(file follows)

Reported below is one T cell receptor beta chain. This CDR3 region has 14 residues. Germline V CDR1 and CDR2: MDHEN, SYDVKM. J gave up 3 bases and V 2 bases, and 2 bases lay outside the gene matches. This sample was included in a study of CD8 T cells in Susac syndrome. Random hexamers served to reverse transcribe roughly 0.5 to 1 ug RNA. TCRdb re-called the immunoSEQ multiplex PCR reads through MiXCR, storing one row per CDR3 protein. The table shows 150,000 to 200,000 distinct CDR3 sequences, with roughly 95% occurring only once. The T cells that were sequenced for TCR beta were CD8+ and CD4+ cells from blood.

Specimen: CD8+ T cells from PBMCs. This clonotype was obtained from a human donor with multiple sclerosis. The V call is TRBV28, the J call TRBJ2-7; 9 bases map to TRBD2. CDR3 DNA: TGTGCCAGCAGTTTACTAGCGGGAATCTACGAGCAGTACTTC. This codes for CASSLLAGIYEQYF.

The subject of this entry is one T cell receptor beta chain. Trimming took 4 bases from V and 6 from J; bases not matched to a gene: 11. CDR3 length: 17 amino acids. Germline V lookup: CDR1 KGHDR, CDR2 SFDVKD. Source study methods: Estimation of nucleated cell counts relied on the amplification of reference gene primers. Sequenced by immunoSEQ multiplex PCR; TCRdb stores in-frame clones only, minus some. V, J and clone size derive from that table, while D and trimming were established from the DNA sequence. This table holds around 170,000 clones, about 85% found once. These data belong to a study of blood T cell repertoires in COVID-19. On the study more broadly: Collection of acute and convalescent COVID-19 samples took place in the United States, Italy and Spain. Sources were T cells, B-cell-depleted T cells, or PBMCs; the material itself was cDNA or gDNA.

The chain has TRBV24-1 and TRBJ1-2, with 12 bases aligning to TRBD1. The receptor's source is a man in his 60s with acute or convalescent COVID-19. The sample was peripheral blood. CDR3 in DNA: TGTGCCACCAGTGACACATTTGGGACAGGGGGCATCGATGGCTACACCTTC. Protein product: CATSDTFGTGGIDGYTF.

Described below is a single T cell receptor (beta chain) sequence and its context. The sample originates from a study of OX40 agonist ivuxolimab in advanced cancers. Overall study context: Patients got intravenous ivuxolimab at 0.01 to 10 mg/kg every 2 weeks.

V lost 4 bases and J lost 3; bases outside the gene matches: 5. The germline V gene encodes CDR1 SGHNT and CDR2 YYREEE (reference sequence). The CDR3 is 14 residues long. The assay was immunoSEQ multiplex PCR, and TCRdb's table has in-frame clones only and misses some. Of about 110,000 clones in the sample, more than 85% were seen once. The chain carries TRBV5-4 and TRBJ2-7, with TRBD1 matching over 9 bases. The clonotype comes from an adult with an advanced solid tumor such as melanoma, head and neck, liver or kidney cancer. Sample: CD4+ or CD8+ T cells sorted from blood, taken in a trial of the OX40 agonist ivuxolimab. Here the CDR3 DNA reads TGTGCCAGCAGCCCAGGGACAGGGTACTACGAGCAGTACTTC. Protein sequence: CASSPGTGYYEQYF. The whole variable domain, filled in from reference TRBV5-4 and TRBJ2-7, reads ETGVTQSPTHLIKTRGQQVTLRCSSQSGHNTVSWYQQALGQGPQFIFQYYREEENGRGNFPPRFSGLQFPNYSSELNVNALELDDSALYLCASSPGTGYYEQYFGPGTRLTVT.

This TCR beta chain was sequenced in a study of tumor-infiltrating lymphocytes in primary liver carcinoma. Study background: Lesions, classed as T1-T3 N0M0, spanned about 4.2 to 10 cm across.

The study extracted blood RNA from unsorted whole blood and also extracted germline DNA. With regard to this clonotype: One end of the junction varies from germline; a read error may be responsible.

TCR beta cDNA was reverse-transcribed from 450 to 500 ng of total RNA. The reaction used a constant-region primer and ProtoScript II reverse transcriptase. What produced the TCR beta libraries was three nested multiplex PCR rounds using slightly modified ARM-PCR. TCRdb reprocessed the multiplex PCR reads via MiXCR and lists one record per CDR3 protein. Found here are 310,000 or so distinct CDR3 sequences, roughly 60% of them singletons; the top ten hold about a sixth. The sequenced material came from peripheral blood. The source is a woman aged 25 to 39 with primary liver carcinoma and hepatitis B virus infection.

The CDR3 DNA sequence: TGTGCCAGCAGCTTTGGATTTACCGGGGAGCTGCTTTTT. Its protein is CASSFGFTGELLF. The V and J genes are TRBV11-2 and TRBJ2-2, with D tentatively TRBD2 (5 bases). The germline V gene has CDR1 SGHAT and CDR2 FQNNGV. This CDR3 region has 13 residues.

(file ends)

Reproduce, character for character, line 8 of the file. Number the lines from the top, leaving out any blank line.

The study extracted blood RNA from unsorted whole blood and also extracted germline DNA. With regard to this clonotype: One end of the junction varies from germline; a read error may be responsible.